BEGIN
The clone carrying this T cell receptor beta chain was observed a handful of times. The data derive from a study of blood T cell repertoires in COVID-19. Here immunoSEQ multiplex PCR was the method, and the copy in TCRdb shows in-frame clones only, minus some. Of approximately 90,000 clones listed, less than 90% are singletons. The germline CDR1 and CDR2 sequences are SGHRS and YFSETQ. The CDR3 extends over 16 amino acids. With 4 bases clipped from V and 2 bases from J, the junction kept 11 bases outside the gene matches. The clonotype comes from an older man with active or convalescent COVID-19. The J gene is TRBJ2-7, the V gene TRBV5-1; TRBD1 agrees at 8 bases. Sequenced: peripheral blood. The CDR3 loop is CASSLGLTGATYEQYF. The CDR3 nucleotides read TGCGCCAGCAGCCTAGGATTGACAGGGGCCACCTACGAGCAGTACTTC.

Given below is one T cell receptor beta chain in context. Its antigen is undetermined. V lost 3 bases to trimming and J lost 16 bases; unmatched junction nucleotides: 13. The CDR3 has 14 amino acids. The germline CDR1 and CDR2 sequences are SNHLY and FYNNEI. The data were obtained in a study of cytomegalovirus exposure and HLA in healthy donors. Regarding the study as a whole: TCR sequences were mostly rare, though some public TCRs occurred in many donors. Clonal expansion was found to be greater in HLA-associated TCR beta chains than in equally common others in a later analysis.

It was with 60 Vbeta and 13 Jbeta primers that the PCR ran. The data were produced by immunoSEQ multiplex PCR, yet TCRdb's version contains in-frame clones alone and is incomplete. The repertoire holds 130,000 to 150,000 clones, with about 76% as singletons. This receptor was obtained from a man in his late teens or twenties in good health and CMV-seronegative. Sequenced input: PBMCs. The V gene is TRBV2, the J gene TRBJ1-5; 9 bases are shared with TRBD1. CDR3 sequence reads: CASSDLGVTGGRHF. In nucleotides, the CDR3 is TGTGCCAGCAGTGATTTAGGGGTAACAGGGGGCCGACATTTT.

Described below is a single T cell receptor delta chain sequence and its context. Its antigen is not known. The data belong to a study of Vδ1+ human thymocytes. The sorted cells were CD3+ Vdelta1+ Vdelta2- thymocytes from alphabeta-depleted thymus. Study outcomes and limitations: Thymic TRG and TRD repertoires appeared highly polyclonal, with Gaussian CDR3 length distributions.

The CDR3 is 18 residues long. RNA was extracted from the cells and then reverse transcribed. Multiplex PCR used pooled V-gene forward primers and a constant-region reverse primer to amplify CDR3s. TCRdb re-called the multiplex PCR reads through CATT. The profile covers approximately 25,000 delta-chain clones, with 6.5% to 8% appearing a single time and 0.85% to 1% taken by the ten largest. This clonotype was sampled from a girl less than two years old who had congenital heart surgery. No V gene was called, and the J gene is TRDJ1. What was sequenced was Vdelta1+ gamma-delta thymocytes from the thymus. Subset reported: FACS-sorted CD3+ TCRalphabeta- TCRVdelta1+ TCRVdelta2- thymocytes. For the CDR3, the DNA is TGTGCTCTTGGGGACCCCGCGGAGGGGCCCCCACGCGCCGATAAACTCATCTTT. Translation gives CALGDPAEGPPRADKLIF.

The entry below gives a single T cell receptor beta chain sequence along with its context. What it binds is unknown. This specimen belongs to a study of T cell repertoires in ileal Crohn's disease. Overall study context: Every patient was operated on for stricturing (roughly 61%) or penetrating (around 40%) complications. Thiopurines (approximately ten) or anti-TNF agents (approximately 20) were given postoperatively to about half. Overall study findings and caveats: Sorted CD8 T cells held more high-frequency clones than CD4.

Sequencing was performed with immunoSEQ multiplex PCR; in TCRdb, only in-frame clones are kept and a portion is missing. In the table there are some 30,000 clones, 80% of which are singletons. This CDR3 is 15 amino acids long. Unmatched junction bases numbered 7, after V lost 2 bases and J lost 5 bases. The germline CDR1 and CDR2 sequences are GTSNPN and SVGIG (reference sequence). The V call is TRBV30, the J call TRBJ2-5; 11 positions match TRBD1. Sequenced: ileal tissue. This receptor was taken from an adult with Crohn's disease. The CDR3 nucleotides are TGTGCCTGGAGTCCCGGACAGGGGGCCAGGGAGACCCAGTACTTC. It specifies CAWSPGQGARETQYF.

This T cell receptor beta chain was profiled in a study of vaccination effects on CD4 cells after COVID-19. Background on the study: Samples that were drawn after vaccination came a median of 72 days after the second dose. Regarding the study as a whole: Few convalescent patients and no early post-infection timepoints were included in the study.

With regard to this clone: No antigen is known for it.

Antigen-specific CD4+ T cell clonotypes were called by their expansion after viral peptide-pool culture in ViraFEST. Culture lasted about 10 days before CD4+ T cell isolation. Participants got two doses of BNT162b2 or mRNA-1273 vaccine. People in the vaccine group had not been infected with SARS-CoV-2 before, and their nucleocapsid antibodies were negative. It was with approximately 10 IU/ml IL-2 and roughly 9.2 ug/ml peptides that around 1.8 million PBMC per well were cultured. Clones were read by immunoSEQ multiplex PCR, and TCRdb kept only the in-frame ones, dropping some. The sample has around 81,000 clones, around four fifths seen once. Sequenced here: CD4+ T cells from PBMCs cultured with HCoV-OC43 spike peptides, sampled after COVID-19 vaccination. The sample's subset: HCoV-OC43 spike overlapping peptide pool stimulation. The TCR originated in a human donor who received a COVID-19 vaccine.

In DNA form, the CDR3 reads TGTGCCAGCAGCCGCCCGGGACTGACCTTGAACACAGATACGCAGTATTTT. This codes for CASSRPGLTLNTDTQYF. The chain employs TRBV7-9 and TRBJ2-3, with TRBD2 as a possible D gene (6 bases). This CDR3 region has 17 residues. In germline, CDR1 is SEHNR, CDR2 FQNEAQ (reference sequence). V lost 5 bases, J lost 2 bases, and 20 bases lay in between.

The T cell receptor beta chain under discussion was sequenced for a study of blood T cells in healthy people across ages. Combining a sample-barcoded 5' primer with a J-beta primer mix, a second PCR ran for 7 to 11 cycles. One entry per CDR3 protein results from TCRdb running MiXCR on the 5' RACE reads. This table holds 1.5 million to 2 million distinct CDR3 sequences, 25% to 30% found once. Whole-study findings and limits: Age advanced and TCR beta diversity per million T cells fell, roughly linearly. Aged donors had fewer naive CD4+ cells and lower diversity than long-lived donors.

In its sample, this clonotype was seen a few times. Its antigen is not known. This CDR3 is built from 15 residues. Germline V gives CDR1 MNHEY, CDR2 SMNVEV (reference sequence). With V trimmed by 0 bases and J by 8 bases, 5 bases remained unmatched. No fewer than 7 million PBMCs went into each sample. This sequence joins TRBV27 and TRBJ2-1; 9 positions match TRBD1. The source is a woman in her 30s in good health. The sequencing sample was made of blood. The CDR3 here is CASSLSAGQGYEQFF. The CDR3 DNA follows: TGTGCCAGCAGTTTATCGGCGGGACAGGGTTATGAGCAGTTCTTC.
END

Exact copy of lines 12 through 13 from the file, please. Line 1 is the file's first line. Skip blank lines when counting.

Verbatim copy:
The T cell receptor beta chain under discussion was sequenced for a study of blood T cells in healthy people across ages. Combining a sample-barcoded 5' primer with a J-beta primer mix, a second PCR ran for 7 to 11 cycles. One entry per CDR3 protein results from TCRdb running MiXCR on the 5' RACE reads. This table holds 1.5 million to 2 million distinct CDR3 sequences, 25% to 30% found once. Whole-study findings and limits: Age advanced and TCR beta diversity per million T cells fell, roughly linearly. Aged donors had fewer naive CD4+ cells and lower diversity than long-lived donors.

In its sample, this clonotype was seen a few times. Its antigen is not known. This CDR3 is built from 15 residues. Germline V gives CDR1 MNHEY, CDR2 SMNVEV (reference sequence). With V trimmed by 0 bases and J by 8 bases, 5 bases remained unmatched. No fewer than 7 million PBMCs went into each sample. This sequence joins TRBV27 and TRBJ2-1; 9 positions match TRBD1. The source is a woman in her 30s in good health. The sequencing sample was made of blood. The CDR3 here is CASSLSAGQGYEQFF. The CDR3 DNA follows: TGTGCCAGCAGTTTATCGGCGGGACAGGGTTATGAGCAGTTCTTC.